brandsaredead

March 8, 2010

What bacon and voodoo can teach us about differentiation

This week I received a note from Youngme Moon, one of my former business school professors, that she’s about to launch a new book entitled “Different: Escaping the Competitive Herd.” The creative trailer for the book cleverly illustrates the challenge of differentiating in a crowded field of “me too!” yet reminded me of a business school case in lacking even the slightest glimpse into the solution. So, while I wait in anticipation of a good read on the April 6th release date, here are two inspiring companies who definitely chose to go left when others turned right:

The Eponymous Donut from Voodoo Donut in Portland, Oregon

The Voodoo Donut from Voo Doo Donuts in Portland, Oregon

Two businesses crossed my path this week that are valiantly unafraid to specialize. Incidentally both were started by pairs of friends, but that’s material for another article. The first, Voodoo Doughnuts of Portland, Oregon specializes in off-beat, dare I say eccentric varieties of the beloved pastry that would positively scandalize Dunkin’ Donuts. Case in point: their signature Voodoo variety is a person-shaped doughnut frosted with eyes and a smile and filled with raspberry jelly. Included with each purchase- a pretzel rod “pin” to stab the doughnut, which oozes red jelly filling. The business has been featured in the New York Times, Fast Company, and enjoys a passionate following at its two Portland locations.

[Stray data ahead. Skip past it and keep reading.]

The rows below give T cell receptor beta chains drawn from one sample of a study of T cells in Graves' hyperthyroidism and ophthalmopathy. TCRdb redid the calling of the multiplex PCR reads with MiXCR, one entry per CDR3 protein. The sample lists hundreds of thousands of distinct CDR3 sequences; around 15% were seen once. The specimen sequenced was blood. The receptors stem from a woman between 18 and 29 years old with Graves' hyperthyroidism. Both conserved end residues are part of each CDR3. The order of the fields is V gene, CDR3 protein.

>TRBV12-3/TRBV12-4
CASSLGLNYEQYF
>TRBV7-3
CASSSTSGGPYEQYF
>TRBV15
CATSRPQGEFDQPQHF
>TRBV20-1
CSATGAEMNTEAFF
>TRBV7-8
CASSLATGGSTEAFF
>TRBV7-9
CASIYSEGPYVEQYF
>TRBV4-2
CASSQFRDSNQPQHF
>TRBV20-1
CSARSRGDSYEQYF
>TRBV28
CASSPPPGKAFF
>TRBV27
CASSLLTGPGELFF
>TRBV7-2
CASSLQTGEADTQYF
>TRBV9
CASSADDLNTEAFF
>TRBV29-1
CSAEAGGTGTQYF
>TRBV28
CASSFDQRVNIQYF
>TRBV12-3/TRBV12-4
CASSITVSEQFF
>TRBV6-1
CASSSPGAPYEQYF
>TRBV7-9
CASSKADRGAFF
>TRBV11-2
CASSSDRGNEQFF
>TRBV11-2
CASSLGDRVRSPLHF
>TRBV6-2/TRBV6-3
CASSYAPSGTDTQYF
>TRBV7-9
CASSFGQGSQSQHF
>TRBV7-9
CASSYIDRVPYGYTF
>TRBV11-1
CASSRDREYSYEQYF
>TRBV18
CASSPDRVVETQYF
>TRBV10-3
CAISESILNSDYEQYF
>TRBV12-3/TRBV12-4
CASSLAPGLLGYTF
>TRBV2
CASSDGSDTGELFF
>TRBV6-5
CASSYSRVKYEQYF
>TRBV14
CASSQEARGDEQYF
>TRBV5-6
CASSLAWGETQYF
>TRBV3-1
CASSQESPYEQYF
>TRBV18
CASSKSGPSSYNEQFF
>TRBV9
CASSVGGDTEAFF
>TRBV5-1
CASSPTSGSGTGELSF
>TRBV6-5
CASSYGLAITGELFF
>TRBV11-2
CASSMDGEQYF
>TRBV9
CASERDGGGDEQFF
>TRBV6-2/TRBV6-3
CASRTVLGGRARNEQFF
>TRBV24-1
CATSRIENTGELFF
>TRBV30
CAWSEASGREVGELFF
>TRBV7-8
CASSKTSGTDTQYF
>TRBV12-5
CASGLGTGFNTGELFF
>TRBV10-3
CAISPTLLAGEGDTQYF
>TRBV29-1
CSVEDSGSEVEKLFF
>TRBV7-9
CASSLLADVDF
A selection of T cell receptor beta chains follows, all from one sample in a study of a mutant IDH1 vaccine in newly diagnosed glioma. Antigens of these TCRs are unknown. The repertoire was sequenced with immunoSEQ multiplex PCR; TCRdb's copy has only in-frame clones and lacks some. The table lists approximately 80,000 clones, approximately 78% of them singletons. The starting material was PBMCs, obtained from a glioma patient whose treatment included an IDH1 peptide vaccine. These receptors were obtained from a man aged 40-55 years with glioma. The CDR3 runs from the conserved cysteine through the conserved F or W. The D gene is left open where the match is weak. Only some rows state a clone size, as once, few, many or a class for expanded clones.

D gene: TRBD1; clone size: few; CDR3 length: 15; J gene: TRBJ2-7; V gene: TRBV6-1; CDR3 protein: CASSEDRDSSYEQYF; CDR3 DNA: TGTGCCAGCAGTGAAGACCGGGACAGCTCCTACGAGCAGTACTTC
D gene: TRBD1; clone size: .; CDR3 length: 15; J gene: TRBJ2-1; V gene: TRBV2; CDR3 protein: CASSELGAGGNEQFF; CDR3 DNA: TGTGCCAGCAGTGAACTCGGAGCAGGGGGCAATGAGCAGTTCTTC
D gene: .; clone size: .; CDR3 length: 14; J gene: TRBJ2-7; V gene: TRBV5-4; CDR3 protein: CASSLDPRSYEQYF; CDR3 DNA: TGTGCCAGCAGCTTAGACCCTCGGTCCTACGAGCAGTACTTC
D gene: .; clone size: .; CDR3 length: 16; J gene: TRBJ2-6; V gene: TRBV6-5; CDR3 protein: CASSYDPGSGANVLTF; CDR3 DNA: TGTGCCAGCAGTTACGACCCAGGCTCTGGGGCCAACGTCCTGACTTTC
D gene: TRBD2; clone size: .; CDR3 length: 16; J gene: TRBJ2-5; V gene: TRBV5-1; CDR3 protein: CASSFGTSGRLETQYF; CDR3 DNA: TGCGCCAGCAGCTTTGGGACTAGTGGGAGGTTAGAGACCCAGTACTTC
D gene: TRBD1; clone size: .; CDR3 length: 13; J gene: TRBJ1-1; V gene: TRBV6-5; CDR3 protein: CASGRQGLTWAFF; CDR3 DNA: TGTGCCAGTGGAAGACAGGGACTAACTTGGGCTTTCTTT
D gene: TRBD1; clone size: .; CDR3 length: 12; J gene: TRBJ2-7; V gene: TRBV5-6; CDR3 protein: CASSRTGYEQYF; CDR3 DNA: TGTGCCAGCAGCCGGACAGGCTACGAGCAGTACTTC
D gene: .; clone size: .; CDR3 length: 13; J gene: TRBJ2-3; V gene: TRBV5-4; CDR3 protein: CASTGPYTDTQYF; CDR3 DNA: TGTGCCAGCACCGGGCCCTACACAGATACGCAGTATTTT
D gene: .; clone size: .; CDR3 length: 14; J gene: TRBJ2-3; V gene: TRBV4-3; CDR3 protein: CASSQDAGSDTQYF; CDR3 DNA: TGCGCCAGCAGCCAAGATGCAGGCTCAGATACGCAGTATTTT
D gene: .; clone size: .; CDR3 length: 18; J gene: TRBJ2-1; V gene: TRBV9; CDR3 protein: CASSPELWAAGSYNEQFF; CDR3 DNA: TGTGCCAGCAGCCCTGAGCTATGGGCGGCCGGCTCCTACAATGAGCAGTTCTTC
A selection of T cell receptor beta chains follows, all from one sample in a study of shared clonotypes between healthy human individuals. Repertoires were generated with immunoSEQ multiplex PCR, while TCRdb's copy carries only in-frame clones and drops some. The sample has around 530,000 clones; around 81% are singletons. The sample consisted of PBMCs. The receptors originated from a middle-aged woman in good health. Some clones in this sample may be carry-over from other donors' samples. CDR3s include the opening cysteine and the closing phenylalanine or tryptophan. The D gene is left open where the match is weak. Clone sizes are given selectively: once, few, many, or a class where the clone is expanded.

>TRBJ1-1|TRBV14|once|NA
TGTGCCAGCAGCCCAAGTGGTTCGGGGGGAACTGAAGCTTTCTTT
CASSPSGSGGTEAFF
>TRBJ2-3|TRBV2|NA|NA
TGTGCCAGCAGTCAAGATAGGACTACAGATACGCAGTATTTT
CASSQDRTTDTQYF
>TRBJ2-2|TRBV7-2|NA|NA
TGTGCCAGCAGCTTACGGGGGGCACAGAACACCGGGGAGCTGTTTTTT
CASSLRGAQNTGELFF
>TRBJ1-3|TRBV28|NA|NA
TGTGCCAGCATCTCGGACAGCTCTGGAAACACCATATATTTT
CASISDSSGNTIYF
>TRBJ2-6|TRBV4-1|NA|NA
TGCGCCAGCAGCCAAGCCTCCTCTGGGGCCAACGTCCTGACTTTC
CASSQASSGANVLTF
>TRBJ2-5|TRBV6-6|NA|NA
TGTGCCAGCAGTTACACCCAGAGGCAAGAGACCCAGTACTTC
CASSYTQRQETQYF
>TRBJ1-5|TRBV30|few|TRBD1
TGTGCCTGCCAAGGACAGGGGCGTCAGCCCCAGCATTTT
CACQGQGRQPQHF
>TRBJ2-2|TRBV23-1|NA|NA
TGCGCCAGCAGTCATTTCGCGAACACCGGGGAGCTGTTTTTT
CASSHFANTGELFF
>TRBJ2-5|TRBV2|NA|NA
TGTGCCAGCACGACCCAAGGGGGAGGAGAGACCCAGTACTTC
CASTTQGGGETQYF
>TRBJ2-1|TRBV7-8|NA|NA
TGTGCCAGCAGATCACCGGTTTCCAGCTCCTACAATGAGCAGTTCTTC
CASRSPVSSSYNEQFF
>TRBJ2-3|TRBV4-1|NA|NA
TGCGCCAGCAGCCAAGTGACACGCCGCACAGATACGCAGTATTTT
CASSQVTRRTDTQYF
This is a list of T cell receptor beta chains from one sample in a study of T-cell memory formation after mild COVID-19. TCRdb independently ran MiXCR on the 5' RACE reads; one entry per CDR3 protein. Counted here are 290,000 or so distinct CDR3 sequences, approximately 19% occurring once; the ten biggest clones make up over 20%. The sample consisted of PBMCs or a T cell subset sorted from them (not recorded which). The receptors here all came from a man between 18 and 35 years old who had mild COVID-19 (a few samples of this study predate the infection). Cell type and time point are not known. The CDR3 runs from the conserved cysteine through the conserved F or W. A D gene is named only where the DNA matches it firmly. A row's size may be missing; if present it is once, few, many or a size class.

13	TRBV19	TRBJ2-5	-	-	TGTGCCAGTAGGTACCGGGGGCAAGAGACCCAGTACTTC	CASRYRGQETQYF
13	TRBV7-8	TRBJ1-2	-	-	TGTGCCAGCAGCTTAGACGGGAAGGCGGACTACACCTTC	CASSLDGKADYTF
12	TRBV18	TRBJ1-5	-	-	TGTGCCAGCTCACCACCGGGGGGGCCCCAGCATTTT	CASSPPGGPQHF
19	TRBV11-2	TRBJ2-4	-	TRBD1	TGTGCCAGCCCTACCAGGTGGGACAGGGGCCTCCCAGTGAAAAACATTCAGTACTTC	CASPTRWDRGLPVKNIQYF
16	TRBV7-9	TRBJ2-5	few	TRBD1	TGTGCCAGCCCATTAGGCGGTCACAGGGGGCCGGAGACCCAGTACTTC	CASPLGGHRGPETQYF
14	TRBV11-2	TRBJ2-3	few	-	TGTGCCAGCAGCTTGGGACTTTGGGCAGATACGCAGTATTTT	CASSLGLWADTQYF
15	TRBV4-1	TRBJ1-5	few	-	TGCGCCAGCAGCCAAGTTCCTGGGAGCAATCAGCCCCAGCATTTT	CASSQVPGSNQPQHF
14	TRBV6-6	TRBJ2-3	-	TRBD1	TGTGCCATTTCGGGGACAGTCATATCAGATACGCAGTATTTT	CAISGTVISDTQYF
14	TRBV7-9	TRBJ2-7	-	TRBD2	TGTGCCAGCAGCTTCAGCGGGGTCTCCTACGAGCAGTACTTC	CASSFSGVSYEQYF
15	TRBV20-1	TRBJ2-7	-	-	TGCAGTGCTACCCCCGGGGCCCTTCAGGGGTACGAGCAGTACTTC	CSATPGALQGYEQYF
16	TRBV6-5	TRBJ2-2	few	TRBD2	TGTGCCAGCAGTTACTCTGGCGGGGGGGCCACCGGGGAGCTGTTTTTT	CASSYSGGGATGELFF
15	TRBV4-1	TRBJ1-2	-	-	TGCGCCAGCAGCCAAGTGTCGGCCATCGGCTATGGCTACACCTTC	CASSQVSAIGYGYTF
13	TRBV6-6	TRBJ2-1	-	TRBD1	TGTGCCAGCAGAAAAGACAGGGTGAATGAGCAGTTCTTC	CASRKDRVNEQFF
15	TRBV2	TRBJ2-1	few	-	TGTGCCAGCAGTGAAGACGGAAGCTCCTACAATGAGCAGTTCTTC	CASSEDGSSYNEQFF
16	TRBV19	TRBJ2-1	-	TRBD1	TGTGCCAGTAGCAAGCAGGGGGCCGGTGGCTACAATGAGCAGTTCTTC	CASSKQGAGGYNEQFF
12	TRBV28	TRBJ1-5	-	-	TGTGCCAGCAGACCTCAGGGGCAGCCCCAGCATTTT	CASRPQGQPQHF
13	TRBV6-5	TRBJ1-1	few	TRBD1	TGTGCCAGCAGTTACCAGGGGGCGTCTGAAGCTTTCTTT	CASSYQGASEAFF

JD's Bacon Salt. It comes in three varieties.

The second company, JD foods, specializes in bacon condiments. The past few years have given rise to an unprecedented passion for bacon. First, a sleeper blog of things wrapped in bacon became a runaway success, with the arterial-clogging “Bacon Explosion”. Soon bacon appeared on menus across the country as tempura, icecream, and even vodka. It was suddenly socially acceptable to profess one’s love of the fatty yet delicious meat amidst crowds that eschewed carbs and even meat. In the midst of the rising bacon tide (hmmm, perhaps not the best visual) friends Justin and Dave invented bacon salt and bacon-naise with the catchy tagline “everything should taste like bacon.” With product additions like “Baco-Pop” popcorn and bacon-flavored ranch dressing, even vegetarians are singing J&D’s praises.

Both of these examples support the premise that there’s no such thing as “a little different” for small companies that want to capture consumers attention. Would J&Ds have 4,212 Twitter followers if they were a spice company that happened to also sell bacon salt? Would VooDoo have gained the same volume of press attention if it offered an unusual doughnut once or twice a year? By embracing their specialties these companies have earned a place in the heart of consumers, and differentiated themselves from their much larger competitors. Tell me, which companies do you admire for “going left when others go right?” Hit comment below.

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